Smart workplaces

Lewis Beck from Johnson Controls talks about the synergy between effective workspace utilisation and energy efficiency.
Smart workplaces
Beck: Reducing the amount of space needed by optimising its utilisation will have an impact on a company’s bottom line.
By Sarah Blackman
Wed 15 Sep 2010 04:00 AM

Lewis Beck from Johnson Controls talks about the synergy between effective workspace utilisation and energy efficiency.

With more than 17,000 people managing over 139 million m2 of corporate real estate in 90 countries, Global Workplace Solutions has been included in the Global Outsourcing 100 by the International Association of Outsourcing Professionals.

"It is part of the Building Efficiency business of Johnson Controls. This is a leading, full-line service provider of mechanical equipment and systems controlling heating, ventilation, air-con, lighting, security and fire management in non-residential buildings," explains Beck, director of workplace consulting. Services include complete mechanical and electrical maintenance.

Building Efficiency is involved in more than 500 global renewable energy projects, ranging from solar to wind and geothermal energy. The division's solutions are estimated to have reduced carbon dioxide emissions by 13.6 million tonnes, generating total savings of US $7.5 billion since 2000. This experience has been brought to bear on some major corporate clients in the Middle East, says Beck.

Johnson Controls itself is a global diversified technology and industrial giant represented in 150 countries, focusing on solutions that optimise energy and operational efficiencies of buildings. The company's commitment to sustainability dates back to 1885, with the invention of the first electric room thermostat.

Tenant energy management

The latest trend is tenant energy management, such as the system that Johnson Controls is pioneering at the Empire State Building refurbishment project in New York in the US. Not only will every floor be sub-metered for electricity, but individual tenants can opt for their own meters as well, and control and monitor their consumption via a website.

But what about the workplaces themselves? This is where Global Workplace Solutions comes into play. "We see workplaces as opportunities to make big contributions to a company's bottom line," says Beck. Global Workplace Solutions does this by focusing on the entire real-estate lifecycle. This is critical, as real-estate costs are often the second-highest item on the balance sheet of a company. "Hence reducing the amount of space needed by optimising its utilisation will have a impact on a company's bottom line," says Beck.

"This is particularly relevant in Dubai, where the recent boom saw companies occupying a lot of office space commensurate with their corporate status. Now, with the downturn, companies are seeking to cut costs and reduce overheads, with energy efficiency and workspace optimisation emerging as the two major trends in this regard," he adds.

"What we do at the outset is conduct an audit of the workplace in question in order to determine how the space is utilised. It is critical to gather this sort of information before any improvements can be suggested or properly formulated."

This is often the most fraught part of the process, as it is often seen as an interrogation of a company's culture and work ethics.
Visible living lab

Global Workplace Solutions claims to have the latest technology at its disposal to ensure the initial, fact-gathering part of the process is rigorously scientific. "This goes a long way to reassuring companies," says Beck. The Visible Living Lab, as it is known, is a web-based space management and real-time occupancy tool developed by Johnson Controls.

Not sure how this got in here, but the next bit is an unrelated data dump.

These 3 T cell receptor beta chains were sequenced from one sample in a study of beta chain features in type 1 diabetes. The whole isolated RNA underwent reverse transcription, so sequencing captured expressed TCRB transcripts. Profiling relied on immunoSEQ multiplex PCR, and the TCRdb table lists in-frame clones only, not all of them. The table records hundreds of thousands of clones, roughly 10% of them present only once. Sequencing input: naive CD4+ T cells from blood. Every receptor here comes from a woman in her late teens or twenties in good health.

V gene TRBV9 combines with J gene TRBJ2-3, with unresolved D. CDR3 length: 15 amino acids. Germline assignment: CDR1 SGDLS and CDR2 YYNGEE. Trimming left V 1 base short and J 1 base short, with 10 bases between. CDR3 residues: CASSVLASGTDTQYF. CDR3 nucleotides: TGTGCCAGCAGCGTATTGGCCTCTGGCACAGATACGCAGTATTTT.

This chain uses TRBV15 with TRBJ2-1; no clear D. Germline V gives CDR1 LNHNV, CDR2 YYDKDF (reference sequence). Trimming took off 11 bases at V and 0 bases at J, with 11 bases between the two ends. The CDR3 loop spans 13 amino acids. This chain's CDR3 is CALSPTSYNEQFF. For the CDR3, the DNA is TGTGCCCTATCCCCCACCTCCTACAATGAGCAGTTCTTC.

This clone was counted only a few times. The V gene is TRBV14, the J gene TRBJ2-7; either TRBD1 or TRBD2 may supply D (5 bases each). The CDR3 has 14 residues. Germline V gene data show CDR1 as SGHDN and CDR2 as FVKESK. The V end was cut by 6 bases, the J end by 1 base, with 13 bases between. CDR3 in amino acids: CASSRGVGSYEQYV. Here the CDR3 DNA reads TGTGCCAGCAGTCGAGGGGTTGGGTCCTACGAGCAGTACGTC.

"It helps businesses see in real-time where their workspace is occupied, and how it is being used. With this intelligence, companies are able to improve space utilisation, increase staff productivity and gain savings from strategic property management," explains Beck. The tool uses radio-frequency smart tags to provide real-time intelligence.

"The benefits of adopting such an approach are obviously financial, with potential occupancy savings of 20% to 30%. In addition, the accumulation of accurate data not only improves decision-making, but allows for location-based security and response in the event of any emergency," he adds. Another benefit of this process is it attunes companies to current trends and developments with regard to workplace management.

"A lot of workplace utilisation improvement is predicated on a mindshift change in culture and behaviour. It is often difficult for established companies to gain a comprehensive overview of their work patterns; we are able to provide such a viewpoint, which impacts directly on sustainability and profitability," says Beck. It also allows companies to benchmark themselves against global competitors.

Demise of the office?

What are some of the latest workplace trends? One thing Beck is confident of is that the traditional office set-up is here to stay. "There is a lot of talk about the demise of the office due to flexi-work and the freedom allowed by advances in telecoms and the Internet. However, workspaces are important for companies to brand themselves and inculcate a corporate culture among their employees," says Beck.

The future of the ‘smart' workplace is being shaped by various factors and trends. Buildings are no longer sustainable by merely incorporating ‘green' technology; sustainability is increasingly being measured by space utilisation efficiency. "An immediate advantage of this is it helps reduce the quantity of vacant office space, which is an important consideration in Dubai at the moment," says Beck. As a result, ‘smart growth zones' begin to emerge in the urban fabric, which represents a fundamental shift in global spatial planning.

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